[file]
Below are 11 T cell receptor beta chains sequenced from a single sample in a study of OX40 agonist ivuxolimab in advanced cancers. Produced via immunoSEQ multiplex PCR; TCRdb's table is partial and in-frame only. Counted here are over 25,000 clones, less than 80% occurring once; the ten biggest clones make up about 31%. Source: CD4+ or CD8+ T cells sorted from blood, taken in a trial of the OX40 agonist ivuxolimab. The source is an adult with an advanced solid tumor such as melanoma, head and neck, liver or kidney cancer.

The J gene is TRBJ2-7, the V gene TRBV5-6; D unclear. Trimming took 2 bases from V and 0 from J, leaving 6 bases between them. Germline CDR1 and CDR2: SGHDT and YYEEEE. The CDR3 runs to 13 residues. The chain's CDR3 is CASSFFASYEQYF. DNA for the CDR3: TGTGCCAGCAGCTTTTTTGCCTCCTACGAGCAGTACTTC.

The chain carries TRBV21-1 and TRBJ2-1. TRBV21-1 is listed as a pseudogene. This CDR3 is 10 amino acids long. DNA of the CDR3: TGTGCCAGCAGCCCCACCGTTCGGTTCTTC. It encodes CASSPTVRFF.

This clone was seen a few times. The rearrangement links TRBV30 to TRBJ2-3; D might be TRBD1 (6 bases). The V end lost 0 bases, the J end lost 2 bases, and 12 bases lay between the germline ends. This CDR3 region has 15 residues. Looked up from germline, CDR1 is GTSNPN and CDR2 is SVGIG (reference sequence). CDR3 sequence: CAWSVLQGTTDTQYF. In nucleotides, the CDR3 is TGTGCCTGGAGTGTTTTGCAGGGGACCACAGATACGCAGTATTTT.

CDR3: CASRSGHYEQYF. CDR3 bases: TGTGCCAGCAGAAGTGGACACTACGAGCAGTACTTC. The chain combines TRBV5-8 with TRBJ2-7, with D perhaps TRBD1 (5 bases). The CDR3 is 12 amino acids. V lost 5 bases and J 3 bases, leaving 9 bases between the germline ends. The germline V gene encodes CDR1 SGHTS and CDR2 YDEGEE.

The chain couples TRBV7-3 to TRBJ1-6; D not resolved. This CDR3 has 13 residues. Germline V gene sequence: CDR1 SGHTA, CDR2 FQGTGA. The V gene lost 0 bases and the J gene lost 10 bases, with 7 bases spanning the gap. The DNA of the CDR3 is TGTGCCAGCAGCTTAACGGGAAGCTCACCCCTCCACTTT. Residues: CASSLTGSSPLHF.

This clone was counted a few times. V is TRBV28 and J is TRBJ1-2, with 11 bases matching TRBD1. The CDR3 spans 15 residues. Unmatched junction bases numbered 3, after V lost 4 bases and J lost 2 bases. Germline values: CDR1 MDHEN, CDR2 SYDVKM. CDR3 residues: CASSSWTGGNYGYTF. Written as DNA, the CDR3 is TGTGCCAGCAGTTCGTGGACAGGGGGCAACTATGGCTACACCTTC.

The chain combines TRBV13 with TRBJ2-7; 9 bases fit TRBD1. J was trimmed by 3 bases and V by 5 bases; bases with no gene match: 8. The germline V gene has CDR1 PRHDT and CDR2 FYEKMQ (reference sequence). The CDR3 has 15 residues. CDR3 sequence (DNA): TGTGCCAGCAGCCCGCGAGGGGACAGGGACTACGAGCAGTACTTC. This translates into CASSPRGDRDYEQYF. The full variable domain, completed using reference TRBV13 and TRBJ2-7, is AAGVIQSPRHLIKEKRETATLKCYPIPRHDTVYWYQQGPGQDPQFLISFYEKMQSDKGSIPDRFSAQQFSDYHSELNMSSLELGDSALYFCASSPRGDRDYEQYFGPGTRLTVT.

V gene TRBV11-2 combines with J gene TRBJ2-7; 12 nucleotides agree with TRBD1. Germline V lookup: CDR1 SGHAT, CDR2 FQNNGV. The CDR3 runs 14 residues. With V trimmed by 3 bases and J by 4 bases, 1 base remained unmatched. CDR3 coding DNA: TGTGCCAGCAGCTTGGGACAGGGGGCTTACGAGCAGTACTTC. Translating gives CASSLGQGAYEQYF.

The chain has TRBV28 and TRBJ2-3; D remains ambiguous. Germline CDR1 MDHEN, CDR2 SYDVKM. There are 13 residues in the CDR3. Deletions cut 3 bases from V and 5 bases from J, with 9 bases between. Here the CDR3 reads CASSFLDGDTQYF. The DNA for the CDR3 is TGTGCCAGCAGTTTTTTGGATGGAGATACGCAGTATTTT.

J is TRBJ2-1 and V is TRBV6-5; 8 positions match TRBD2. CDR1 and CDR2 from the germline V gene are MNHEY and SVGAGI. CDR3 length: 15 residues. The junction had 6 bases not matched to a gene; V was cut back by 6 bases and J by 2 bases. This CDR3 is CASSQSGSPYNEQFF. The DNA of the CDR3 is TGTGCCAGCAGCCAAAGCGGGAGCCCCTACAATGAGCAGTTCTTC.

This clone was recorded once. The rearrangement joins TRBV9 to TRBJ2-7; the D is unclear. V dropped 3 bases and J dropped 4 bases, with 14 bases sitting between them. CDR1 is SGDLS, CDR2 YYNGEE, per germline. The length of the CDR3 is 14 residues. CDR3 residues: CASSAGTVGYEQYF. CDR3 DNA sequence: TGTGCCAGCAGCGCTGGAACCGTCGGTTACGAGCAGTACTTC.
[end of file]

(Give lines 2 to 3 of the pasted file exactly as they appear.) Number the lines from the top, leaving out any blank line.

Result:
The J gene is TRBJ2-7, the V gene TRBV5-6; D unclear. Trimming took 2 bases from V and 0 from J, leaving 6 bases between them. Germline CDR1 and CDR2: SGHDT and YYEEEE. The CDR3 runs to 13 residues. The chain's CDR3 is CASSFFASYEQYF. DNA for the CDR3: TGTGCCAGCAGCTTTTTTGCCTCCTACGAGCAGTACTTC.

The chain carries TRBV21-1 and TRBJ2-1. TRBV21-1 is listed as a pseudogene. This CDR3 is 10 amino acids long. DNA of the CDR3: TGTGCCAGCAGCCCCACCGTTCGGTTCTTC. It encodes CASSPTVRFF.